Wild and Farmed Salmon Living Conditions
Farmed salmon are kept in sea cages or netted pens. A typical pen can keep thousands of salmon cramped together. This results in crowding in dirty water, thus becoming a hotspot for disease. Some might say that wild salmon have it better when it comes to farmed living conditions since wild salmon live without all the chemicals, cramped environments, and artificial feed. However, farmed salmon spread disease among wild salmon. Moreover, with pollution spreading far and fast in oceans around the world, wild salmon have also been found to be contaminated with several harmful metals and chemical pollutants.
Are Farmed-Raised Salmon Bad for the Environment?
The outbreak of diseases on salmon farms, overfishing, and global warming are creating extremely fragile ecosystems. On salmon farms, excess feed not consumed by the fish and laden with antibiotics, pesticides, and fish feces often makes its way into the oceans. This waste does not magically disappear. It often collects on the ocean floor, causing localized pollution, contamination of the marine ecosystem, and deprivation of oxygen to aquatic species. Salmon farms rely on ocean currents to clean up the waste. Pollution also affects local fish living near fish farms. Mostly consumed by coastal communities, these fish inadvertently become a health hazard.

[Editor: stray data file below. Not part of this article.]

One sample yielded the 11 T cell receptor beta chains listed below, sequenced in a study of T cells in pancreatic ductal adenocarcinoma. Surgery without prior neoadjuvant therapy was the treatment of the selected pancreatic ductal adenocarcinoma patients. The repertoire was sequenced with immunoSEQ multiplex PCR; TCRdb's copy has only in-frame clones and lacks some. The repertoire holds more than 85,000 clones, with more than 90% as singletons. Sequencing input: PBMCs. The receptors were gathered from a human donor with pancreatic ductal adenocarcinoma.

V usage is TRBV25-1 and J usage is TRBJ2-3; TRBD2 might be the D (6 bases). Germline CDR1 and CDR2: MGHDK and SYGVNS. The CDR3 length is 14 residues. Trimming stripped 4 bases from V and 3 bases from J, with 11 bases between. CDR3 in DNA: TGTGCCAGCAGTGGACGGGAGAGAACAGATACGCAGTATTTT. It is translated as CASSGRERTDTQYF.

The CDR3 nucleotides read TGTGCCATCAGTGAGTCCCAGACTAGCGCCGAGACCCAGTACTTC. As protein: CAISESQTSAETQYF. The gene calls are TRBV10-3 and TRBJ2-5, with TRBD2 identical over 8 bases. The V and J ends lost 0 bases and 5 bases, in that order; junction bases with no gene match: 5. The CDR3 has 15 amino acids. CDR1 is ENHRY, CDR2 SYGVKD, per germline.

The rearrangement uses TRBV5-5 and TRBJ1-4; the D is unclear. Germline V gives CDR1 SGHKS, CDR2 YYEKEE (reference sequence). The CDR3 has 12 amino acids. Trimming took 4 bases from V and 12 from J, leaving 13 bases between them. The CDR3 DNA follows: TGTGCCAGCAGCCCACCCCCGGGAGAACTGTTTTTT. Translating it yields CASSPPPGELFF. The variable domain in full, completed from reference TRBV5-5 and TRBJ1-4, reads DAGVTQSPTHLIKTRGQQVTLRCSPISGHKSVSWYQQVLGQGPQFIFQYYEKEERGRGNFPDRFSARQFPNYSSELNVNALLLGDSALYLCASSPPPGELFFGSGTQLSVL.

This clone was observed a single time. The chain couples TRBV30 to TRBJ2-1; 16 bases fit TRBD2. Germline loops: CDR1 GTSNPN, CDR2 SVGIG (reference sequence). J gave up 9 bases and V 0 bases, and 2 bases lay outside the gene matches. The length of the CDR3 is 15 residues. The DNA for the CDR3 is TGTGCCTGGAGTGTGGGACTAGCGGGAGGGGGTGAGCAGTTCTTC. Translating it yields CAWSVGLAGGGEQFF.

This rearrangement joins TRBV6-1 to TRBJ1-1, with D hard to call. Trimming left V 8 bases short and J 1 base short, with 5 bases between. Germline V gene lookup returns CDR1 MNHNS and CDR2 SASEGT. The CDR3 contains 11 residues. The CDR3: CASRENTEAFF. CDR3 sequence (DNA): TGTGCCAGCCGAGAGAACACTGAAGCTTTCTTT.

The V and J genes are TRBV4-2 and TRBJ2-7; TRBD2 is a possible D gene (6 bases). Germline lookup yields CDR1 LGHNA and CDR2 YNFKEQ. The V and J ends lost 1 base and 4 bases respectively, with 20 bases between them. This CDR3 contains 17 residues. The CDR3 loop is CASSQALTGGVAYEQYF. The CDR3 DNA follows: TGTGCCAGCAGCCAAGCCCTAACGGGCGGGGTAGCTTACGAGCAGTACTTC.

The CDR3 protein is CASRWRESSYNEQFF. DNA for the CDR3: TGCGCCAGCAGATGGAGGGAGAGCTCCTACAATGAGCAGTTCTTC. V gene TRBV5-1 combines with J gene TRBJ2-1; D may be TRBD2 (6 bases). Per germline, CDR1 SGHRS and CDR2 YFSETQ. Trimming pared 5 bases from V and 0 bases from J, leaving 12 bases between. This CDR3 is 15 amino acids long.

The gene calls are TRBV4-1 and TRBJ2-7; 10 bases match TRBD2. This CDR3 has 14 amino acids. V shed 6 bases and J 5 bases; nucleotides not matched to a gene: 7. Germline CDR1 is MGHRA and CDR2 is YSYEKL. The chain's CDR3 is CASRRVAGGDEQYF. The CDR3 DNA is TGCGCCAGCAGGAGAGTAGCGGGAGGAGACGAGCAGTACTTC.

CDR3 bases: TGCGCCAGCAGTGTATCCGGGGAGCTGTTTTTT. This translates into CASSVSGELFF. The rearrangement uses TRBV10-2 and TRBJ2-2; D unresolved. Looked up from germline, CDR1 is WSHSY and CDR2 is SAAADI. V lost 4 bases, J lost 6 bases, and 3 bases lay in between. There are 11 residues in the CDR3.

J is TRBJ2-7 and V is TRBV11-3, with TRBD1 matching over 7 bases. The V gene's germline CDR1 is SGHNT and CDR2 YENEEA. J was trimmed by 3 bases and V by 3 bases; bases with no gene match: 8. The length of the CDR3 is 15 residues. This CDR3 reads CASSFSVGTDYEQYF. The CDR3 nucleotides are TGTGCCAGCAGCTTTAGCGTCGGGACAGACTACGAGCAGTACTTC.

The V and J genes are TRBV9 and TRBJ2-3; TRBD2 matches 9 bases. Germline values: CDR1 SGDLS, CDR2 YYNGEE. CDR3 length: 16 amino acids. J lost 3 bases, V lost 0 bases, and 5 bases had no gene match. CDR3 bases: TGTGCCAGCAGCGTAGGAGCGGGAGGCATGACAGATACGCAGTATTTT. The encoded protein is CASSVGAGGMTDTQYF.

Is Salmon Farming Ethical?
The life of a farmed salmon is “a life not worth living,” notes Faunalytics. Across the industrial fishing industry, the lack of stringent regulations incentivizes businesses to maximize profits at the expense of fish welfare. Salmon, who have evolved to migrate over distances as far as 9,000 kilometers, are restricted to small cages where they can barely swim for a few meters. Their cages are a breeding ground for parasites, and many fish also get attacked by sea lice, which poses harm not just to farmed salmon but also wild salmon, since sea lice can pass through farm cages and come in contact with wild fish populations.